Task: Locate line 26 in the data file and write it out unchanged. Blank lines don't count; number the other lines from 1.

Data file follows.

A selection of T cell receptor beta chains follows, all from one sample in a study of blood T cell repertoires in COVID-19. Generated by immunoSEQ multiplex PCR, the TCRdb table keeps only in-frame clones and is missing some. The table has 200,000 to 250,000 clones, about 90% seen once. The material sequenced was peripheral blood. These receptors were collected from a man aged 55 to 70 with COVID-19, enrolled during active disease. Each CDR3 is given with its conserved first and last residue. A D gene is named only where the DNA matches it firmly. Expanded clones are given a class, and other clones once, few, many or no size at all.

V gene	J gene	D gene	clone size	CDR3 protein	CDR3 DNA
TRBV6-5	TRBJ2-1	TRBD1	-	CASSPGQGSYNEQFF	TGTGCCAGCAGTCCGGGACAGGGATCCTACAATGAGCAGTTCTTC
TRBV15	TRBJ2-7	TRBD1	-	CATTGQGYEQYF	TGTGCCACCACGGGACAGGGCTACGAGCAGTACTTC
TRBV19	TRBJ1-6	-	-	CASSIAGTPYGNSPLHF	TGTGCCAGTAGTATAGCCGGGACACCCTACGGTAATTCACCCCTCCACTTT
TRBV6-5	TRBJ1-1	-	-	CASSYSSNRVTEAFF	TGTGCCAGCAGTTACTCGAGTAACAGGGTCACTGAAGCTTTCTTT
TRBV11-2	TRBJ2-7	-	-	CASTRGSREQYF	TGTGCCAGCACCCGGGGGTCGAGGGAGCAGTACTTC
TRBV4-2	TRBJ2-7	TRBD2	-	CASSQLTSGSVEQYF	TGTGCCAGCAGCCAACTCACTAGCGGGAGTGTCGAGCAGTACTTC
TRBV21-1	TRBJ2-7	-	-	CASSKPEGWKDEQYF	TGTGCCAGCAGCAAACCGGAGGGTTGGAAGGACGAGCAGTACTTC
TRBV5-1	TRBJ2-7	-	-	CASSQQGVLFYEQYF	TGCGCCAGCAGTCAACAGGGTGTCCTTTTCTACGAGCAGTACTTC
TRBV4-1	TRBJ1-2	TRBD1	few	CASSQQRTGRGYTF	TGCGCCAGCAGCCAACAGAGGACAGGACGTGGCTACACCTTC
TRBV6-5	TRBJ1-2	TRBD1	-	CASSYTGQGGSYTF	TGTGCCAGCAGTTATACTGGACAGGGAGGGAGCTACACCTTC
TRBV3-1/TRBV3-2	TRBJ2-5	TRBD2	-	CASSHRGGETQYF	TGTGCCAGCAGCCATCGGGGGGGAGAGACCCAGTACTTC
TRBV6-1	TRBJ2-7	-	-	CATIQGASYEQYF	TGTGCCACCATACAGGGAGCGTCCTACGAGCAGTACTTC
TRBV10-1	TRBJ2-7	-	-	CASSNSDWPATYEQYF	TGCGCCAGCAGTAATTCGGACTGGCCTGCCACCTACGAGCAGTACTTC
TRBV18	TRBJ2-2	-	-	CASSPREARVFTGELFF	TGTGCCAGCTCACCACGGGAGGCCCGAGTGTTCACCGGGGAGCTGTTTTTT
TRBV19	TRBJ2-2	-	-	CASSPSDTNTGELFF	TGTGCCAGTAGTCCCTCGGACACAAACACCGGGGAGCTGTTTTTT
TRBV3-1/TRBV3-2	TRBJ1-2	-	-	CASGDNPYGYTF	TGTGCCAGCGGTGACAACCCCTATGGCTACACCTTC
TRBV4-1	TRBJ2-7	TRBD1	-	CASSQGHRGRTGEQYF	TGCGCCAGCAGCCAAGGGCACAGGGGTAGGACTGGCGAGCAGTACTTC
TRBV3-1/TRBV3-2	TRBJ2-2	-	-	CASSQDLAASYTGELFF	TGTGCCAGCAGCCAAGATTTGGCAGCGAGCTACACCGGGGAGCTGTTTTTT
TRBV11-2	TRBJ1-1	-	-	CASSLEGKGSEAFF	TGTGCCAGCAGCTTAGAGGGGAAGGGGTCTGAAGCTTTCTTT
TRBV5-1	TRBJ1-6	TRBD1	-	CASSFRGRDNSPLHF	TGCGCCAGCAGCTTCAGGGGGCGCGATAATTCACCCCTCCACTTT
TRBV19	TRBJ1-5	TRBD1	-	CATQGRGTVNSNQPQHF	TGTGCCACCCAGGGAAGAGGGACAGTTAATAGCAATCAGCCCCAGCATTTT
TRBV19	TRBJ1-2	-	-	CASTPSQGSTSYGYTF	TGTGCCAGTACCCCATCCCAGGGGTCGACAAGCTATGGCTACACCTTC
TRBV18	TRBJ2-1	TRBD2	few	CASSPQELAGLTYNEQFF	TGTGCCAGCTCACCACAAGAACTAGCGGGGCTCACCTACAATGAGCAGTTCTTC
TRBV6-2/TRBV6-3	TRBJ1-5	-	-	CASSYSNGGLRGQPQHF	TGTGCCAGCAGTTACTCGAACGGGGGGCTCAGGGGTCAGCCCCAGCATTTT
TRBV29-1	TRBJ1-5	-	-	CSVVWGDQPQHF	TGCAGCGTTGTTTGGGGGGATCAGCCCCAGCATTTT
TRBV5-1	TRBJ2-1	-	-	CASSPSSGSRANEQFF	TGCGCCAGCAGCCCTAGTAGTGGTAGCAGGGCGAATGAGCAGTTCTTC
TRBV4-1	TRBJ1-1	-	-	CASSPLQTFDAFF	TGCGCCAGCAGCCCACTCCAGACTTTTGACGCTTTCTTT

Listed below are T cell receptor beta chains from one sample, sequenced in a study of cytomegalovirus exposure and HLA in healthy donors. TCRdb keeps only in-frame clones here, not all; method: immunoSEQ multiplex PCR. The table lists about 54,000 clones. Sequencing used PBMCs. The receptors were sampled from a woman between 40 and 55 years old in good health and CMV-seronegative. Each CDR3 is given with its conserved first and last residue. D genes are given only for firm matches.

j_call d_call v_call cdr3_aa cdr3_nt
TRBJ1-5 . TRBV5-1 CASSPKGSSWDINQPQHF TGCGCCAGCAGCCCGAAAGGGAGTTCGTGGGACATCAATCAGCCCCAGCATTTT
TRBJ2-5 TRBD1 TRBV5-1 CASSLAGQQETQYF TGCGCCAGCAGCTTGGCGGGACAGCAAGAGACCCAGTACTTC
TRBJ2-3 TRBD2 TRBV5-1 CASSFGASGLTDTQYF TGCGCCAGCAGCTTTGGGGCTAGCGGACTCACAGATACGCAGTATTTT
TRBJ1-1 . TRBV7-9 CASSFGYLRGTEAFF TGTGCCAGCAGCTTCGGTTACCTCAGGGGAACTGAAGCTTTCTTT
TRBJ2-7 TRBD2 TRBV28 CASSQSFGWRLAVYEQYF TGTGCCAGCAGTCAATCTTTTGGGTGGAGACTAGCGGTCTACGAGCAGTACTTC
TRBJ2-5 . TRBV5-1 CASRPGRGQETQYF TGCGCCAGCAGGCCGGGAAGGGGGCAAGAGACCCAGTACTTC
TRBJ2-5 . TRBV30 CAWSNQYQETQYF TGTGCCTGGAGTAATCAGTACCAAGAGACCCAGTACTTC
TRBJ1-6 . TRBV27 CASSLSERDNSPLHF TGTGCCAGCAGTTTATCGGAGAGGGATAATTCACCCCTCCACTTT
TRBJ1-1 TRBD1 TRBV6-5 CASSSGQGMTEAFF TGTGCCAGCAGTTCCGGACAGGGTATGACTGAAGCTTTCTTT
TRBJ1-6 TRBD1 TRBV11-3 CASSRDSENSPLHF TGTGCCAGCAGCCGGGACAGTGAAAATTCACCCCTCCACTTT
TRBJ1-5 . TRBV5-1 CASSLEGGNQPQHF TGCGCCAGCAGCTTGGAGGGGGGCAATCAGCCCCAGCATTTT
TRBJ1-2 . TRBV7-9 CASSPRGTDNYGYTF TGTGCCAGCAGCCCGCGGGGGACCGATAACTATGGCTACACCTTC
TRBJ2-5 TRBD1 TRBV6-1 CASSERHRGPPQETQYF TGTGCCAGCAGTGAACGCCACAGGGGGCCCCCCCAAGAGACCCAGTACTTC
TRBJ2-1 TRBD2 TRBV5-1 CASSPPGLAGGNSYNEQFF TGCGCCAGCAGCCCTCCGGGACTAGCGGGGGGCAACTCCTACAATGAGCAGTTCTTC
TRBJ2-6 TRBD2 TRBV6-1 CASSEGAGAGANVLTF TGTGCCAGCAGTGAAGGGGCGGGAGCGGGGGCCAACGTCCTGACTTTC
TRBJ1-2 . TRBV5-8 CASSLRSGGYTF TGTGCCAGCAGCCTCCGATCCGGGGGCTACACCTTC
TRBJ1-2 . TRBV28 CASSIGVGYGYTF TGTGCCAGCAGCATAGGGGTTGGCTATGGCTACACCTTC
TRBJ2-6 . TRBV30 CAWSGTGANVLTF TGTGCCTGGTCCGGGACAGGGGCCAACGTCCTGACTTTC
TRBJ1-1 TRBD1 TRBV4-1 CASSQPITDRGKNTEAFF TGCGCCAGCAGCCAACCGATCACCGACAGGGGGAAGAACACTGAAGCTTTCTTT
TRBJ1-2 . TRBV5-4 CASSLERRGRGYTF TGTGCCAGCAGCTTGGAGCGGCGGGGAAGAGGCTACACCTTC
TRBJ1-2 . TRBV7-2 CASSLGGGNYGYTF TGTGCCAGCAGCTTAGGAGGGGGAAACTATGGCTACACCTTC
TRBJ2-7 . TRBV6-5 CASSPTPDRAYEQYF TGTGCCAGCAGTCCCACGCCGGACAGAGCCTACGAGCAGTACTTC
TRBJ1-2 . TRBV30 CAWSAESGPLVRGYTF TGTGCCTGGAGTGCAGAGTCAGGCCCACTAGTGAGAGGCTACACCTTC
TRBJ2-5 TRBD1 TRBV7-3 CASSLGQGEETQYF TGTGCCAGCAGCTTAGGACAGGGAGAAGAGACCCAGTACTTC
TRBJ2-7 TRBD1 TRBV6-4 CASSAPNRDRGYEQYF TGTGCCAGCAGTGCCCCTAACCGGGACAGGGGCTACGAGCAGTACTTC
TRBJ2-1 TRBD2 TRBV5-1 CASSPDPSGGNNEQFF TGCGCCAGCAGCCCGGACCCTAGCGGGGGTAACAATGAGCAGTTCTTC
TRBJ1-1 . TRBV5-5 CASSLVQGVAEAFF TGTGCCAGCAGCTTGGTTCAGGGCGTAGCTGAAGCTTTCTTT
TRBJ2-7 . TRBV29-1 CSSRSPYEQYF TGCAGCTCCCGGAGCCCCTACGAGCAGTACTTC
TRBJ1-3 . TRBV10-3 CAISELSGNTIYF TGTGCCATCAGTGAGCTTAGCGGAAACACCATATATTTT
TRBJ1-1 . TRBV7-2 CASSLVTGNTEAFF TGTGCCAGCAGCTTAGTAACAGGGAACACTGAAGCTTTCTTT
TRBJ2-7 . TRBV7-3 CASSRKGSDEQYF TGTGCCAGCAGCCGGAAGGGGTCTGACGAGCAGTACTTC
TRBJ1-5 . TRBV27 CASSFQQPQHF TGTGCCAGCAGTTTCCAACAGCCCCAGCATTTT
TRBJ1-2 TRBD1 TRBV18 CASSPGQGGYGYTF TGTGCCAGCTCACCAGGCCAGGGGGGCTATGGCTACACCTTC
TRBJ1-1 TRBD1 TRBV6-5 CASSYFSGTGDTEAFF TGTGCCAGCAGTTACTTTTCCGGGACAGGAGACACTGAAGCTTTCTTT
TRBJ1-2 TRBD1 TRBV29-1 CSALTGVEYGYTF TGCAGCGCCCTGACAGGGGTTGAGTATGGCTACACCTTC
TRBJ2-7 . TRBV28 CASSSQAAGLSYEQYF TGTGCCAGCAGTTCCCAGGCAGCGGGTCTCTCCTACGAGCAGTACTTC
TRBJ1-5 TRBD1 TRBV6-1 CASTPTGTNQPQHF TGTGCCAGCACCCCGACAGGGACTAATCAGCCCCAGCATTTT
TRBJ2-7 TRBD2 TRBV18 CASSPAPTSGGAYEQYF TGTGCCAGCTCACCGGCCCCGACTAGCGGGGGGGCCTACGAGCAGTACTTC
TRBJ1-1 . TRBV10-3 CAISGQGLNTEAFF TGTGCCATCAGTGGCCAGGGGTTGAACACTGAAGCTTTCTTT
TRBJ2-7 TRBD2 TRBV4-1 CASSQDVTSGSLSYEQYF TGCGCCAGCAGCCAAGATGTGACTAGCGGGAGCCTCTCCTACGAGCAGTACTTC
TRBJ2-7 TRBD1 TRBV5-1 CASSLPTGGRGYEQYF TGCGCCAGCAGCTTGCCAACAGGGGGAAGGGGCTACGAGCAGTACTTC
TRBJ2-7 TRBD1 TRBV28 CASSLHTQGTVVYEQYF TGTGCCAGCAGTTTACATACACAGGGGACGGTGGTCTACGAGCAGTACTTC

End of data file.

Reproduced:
TRBV6-2/TRBV6-3	TRBJ1-5	-	-	CASSYSNGGLRGQPQHF	TGTGCCAGCAGTTACTCGAACGGGGGGCTCAGGGGTCAGCCCCAGCATTTT